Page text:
# Binary Tree Application: Binary Space Partitioning

Procedural container generation using Binary Space Partitioning

## Binary Space Partitioning

Let’s take a step back from all of this theory and look at a cool application of a binary tree: binary space partitioning. I used binary space partitioning in my Roguelike Dungeoncrawler Game to create procedurally generated worlds. This means that each level (and indeed, each game) never has the same size or configuration of rooms.

In the demo above, each room configuration is generated with a single function call: there are no predetermined dimensions other than the container’s width and height constraints and a minimum child dimension. Pretty cool, right?

Binary space partitioning is a technique for recursively dividing a space subject to some constraints. In this case, the constraint is the width and height of the container, and the fact that we do not want containers to overlap (since they represent separate “rooms”). By creating Leaves which hold Containers inside of them, we are able to generate non-overlapping rooms with a specified amount of space between them (namely, the padding of the leaves that offsets the boundary of the containers).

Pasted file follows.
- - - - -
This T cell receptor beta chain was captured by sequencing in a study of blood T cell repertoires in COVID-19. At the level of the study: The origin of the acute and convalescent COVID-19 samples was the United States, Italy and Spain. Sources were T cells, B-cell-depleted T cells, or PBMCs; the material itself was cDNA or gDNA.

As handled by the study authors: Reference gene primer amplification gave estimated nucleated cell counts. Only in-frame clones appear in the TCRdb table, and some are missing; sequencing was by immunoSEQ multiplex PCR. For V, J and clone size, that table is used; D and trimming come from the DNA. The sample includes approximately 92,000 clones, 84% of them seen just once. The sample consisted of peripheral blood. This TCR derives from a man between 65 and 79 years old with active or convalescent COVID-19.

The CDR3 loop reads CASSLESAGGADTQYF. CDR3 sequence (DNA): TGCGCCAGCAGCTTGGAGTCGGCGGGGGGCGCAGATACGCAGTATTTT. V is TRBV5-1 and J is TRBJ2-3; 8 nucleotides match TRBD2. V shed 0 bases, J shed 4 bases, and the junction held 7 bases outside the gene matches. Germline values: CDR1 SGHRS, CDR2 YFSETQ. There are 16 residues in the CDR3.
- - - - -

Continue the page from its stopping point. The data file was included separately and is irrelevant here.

## Let’s make some leaves and containers.

All that the leaves and containers know about is an x and y position (of their upper-left corner) and a width and height. Leaves hold containers. Containers are the shapes that you see drawn on the screen.